The social life of health information
RIVERSIDE, Calif. (http://www.ucr.edu) — Most Americans go online for information and support about health-related issues. But what exactly are they looking for? Researchers at the University of California, Riverside shed light on this in a new study that examines how different people in different places use the internet to discuss their health. Titled "Demographic-Based Content Analysis of Online Health-Related Social media," the study was published today (June 13) in the Journal of Medical Internet Research.
Young people, it turns out, are most likely to discuss Attention Deficit Hyperactivity Disorder (ADHD) on drug review websites like drugs.com, whilst posting about 'parents' and 'homosexuality' in health forums such as WebMD. Users in the Northeastern U.S. talk more about physical disorders, like diabetes and heart conditions, whereas those in the West discuss mental health disorders and addictive behaviors. Users with lower writing levels express more frustration and anger, the study shows.
The research, led by Vagelis Hristidis, a professor of computer science and engineering in UCR's Bourns College of Engineering, is the first large-scale, data-driven study to track the content posted by different demographic groups across the United States, highlighting issues that are important to distinct groups of people.
"Our findings can help healthcare practitioners connect with the right people in the right places to deliver targeted educational campaigns; enable marketers to advertise products to the right audiences; and help researchers examine preventable differences in how people understand diseases and fix these disparities," Hristidis said.
Building on previous research exploring the demographics of health forum users, the current study examined more than 20 million user posts on Twitter, Google Plus, WebMD, drugs.com, and DailyStrength, for hundreds of health-related keywords, medical terms and popular drugs–an undertaking that took 10 computers more than a month to complete.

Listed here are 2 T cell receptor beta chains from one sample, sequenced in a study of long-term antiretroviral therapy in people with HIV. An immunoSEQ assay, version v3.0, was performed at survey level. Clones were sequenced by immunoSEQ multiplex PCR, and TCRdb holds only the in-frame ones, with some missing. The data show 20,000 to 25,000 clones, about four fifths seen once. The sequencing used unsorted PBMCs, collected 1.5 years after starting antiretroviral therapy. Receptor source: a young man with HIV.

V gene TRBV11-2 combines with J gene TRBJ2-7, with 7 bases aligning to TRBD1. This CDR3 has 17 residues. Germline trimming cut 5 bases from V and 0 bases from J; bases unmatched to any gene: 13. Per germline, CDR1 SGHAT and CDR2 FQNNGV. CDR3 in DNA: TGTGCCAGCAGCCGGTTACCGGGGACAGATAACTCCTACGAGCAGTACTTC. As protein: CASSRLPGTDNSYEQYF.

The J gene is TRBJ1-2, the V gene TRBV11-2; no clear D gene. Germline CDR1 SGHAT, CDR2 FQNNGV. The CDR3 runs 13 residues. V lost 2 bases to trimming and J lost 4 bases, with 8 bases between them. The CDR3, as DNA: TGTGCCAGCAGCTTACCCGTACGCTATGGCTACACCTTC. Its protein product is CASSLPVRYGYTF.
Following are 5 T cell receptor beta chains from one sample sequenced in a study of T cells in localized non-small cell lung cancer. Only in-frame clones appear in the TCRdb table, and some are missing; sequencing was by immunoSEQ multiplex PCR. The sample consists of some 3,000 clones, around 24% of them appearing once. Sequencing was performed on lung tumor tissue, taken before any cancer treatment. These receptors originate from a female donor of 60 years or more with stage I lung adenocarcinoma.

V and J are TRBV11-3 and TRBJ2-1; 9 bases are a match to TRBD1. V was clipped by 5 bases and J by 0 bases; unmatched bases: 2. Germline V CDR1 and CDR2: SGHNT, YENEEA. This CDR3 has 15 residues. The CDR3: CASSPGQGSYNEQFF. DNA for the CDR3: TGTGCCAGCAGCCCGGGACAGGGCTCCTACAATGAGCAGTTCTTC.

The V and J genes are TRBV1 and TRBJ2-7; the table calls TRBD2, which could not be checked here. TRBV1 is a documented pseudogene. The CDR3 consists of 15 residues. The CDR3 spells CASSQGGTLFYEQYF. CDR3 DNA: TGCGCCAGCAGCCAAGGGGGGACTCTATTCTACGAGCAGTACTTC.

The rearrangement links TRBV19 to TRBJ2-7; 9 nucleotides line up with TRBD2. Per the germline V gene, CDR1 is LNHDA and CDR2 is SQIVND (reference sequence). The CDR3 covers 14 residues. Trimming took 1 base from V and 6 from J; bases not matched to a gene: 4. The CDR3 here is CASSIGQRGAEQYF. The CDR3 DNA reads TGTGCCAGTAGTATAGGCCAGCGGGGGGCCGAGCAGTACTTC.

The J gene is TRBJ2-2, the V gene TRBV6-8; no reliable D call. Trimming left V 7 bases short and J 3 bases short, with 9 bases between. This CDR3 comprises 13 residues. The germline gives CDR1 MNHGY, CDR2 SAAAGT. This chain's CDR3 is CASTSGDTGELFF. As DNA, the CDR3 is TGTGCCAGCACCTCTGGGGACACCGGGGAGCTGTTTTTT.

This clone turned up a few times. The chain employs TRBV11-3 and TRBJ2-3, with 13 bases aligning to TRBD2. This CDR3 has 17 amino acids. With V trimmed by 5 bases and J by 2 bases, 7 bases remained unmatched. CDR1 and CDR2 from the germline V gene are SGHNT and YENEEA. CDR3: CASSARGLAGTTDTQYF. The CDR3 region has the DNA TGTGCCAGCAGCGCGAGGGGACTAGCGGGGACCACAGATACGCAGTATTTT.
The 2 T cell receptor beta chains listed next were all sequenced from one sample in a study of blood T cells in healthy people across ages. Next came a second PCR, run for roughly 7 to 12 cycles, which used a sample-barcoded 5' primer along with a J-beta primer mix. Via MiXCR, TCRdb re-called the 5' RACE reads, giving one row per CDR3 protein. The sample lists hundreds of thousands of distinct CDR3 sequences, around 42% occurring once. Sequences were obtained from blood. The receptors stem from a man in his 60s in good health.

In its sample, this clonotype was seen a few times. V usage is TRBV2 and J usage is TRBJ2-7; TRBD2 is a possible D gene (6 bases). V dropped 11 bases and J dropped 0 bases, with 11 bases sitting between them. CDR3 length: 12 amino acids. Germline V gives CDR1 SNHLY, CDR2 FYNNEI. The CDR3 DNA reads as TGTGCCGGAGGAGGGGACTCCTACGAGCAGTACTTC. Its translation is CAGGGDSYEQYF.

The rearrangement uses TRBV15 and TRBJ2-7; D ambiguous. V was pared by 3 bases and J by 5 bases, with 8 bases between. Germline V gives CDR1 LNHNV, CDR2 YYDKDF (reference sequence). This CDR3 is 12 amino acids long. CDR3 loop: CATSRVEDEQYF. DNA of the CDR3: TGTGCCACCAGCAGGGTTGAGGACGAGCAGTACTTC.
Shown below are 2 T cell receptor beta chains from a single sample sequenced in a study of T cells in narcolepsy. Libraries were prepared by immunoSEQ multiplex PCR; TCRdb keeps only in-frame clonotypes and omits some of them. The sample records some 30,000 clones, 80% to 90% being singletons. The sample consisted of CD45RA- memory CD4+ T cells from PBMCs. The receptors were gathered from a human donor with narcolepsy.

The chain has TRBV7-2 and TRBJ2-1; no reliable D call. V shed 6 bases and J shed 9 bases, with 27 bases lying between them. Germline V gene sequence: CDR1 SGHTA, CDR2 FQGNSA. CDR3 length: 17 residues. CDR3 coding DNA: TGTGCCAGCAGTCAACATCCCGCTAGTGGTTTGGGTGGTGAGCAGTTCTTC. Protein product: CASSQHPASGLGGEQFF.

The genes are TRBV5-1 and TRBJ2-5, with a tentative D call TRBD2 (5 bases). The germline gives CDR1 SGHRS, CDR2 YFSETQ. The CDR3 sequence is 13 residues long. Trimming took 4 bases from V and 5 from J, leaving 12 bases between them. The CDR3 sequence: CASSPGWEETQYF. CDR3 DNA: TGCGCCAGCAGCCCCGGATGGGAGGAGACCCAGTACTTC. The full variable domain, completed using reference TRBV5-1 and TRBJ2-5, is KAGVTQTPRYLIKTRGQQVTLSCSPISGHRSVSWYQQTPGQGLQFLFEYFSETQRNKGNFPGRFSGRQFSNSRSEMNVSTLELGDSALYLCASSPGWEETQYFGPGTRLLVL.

Demographic information–including gender, age, location and, where possible, ethnicity–was collected or estimated to understand how different people post online about their health. Among the findings in drug review websites and health forums:
- Women talk more about pregnancy-related issues while men discuss pain drugs, cholesterol and heart problems.
- Young people discuss ADHD and skin problems in drug review sites and parents and homosexuality in health forums.
- Older users are active online, and discuss diabetes, heart disease, cholesterol and muscle pain.
- Users in the Northeast talk more about physical disorders; in the Midwest users discuss weight loss; in the South they post about fibromyalgia; and in the West they discuss mental disorders and addictive behaviors.
- People with a higher writing level express less anger in their posts.
For traditional social media sites, the researchers selected Twitter and GooglePlus, both of which provide public data. These were the only sites that allowed for data analysis by ethnicity. Key findings were:
- Men talked more about their reproductive systems (using words like 'prostate' and 'testicular'), tumors, AIDS and health insurance, whereas women talked about headache and emotion.
- White and Hispanic Twitter users talked about Fibromyalgia; Hispanic users also discussed headaches and sleeplessness; and Asian users discussed heart and kidney diseases.
Twitter and GooglePlus posts were related less to users' own health and more likely to refer to a news story or awareness campaign that was trending on the site, Hristidis said.
"When people post on GooglePlus or Twitter, they are posting from their own accounts and under their own names, so they are less likely to post personal information about their health status," Hristidis said. "A popular approach among web forum users is to create a pseudonym, which enables people to share their own experiences."
Shouq Sadah, a Ph.D. student in Hristidis' research group, conducted this research, along with fellow Ph.D. students Moloud Shahbazi and Matthew Wiley.